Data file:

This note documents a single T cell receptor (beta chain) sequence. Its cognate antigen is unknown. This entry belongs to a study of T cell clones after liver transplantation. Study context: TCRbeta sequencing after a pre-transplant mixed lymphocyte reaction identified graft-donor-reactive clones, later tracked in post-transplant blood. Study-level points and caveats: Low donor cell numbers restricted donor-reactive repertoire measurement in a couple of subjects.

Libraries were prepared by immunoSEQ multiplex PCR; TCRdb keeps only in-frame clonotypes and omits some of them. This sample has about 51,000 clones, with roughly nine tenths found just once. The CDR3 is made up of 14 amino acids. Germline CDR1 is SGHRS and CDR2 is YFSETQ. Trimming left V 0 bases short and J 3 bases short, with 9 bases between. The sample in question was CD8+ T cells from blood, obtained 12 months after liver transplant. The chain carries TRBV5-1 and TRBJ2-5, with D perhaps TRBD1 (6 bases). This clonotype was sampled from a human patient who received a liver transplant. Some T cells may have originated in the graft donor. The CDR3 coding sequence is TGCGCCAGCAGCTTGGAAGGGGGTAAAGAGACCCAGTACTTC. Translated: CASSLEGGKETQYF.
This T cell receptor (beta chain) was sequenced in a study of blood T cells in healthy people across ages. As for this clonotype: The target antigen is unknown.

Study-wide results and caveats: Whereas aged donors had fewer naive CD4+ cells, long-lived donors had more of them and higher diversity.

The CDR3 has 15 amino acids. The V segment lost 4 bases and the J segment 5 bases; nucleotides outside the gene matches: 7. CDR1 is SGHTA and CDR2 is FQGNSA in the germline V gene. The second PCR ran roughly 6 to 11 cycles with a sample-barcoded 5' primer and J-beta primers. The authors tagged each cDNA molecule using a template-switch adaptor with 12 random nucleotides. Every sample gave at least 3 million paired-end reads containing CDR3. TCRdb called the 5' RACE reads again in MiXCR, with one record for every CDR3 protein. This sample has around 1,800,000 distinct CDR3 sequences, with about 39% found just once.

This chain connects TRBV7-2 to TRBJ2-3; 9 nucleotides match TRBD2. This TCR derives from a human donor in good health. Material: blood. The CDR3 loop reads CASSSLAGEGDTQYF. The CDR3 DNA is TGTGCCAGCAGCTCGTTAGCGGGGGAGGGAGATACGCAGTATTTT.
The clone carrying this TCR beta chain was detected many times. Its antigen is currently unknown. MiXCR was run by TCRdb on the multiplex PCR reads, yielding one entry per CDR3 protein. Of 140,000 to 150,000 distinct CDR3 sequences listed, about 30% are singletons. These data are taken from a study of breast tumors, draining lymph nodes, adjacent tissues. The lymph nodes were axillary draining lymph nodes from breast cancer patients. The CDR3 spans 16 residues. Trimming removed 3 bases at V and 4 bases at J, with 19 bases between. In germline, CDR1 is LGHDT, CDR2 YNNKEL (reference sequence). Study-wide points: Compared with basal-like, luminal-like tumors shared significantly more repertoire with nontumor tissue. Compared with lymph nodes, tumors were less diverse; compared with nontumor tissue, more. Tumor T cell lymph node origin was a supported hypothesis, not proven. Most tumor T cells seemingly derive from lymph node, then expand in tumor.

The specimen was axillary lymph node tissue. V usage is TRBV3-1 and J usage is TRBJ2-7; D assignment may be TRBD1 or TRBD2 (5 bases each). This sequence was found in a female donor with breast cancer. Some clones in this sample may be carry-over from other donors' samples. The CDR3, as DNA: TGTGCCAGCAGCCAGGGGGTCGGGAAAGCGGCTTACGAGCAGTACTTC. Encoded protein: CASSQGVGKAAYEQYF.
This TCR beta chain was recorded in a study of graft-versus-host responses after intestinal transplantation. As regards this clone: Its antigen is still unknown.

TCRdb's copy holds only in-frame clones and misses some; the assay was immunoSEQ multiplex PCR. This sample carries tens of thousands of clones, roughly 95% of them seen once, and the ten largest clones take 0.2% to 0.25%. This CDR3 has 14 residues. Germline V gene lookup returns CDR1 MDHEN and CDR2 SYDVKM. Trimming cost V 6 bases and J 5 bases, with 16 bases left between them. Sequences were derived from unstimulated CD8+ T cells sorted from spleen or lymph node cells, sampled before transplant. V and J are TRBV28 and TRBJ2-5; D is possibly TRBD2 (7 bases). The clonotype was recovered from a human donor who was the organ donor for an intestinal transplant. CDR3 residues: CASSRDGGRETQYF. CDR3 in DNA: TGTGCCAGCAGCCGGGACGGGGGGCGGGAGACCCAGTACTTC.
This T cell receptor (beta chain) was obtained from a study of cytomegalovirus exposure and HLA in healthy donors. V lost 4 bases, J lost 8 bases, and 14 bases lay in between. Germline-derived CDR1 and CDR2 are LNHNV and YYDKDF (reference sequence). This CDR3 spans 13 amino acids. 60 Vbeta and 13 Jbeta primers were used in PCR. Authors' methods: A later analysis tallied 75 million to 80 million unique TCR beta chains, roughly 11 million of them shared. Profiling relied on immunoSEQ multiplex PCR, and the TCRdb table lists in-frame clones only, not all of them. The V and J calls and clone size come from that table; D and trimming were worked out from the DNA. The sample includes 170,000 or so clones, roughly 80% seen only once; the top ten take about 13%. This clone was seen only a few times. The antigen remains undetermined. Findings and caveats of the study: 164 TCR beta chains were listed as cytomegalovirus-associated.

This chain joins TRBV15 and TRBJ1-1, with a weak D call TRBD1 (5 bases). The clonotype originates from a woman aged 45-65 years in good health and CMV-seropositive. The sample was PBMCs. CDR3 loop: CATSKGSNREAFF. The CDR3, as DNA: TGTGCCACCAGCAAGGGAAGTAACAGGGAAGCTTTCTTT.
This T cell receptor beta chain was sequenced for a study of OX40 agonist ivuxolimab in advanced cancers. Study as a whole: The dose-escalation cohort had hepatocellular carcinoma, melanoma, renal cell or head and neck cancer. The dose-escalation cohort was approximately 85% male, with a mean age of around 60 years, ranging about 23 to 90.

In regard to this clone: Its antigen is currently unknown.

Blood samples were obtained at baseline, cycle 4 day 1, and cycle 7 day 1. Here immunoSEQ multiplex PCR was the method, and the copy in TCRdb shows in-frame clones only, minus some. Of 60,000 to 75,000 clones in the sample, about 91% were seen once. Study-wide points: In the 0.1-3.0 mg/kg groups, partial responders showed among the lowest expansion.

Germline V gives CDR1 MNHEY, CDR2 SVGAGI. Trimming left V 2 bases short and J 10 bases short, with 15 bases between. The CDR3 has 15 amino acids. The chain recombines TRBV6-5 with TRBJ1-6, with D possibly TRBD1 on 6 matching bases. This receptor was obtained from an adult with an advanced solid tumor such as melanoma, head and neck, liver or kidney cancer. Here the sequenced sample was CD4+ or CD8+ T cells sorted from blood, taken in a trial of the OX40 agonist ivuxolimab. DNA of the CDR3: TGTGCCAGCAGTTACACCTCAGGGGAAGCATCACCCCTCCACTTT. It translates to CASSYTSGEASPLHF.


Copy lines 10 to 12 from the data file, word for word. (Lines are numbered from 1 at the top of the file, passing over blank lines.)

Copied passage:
TCRdb's copy holds only in-frame clones and misses some; the assay was immunoSEQ multiplex PCR. This sample carries tens of thousands of clones, roughly 95% of them seen once, and the ten largest clones take 0.2% to 0.25%. This CDR3 has 14 residues. Germline V gene lookup returns CDR1 MDHEN and CDR2 SYDVKM. Trimming cost V 6 bases and J 5 bases, with 16 bases left between them. Sequences were derived from unstimulated CD8+ T cells sorted from spleen or lymph node cells, sampled before transplant. V and J are TRBV28 and TRBJ2-5; D is possibly TRBD2 (7 bases). The clonotype was recovered from a human donor who was the organ donor for an intestinal transplant. CDR3 residues: CASSRDGGRETQYF. CDR3 in DNA: TGTGCCAGCAGCCGGGACGGGGGGCGGGAGACCCAGTACTTC.
This T cell receptor (beta chain) was obtained from a study of cytomegalovirus exposure and HLA in healthy donors. V lost 4 bases, J lost 8 bases, and 14 bases lay in between. Germline-derived CDR1 and CDR2 are LNHNV and YYDKDF (reference sequence). This CDR3 spans 13 amino acids. 60 Vbeta and 13 Jbeta primers were used in PCR. Authors' methods: A later analysis tallied 75 million to 80 million unique TCR beta chains, roughly 11 million of them shared. Profiling relied on immunoSEQ multiplex PCR, and the TCRdb table lists in-frame clones only, not all of them. The V and J calls and clone size come from that table; D and trimming were worked out from the DNA. The sample includes 170,000 or so clones, roughly 80% seen only once; the top ten take about 13%. This clone was seen only a few times. The antigen remains undetermined. Findings and caveats of the study: 164 TCR beta chains were listed as cytomegalovirus-associated.

This chain joins TRBV15 and TRBJ1-1, with a weak D call TRBD1 (5 bases). The clonotype originates from a woman aged 45-65 years in good health and CMV-seropositive. The sample was PBMCs. CDR3 loop: CATSKGSNREAFF. The CDR3, as DNA: TGTGCCACCAGCAAGGGAAGTAACAGGGAAGCTTTCTTT.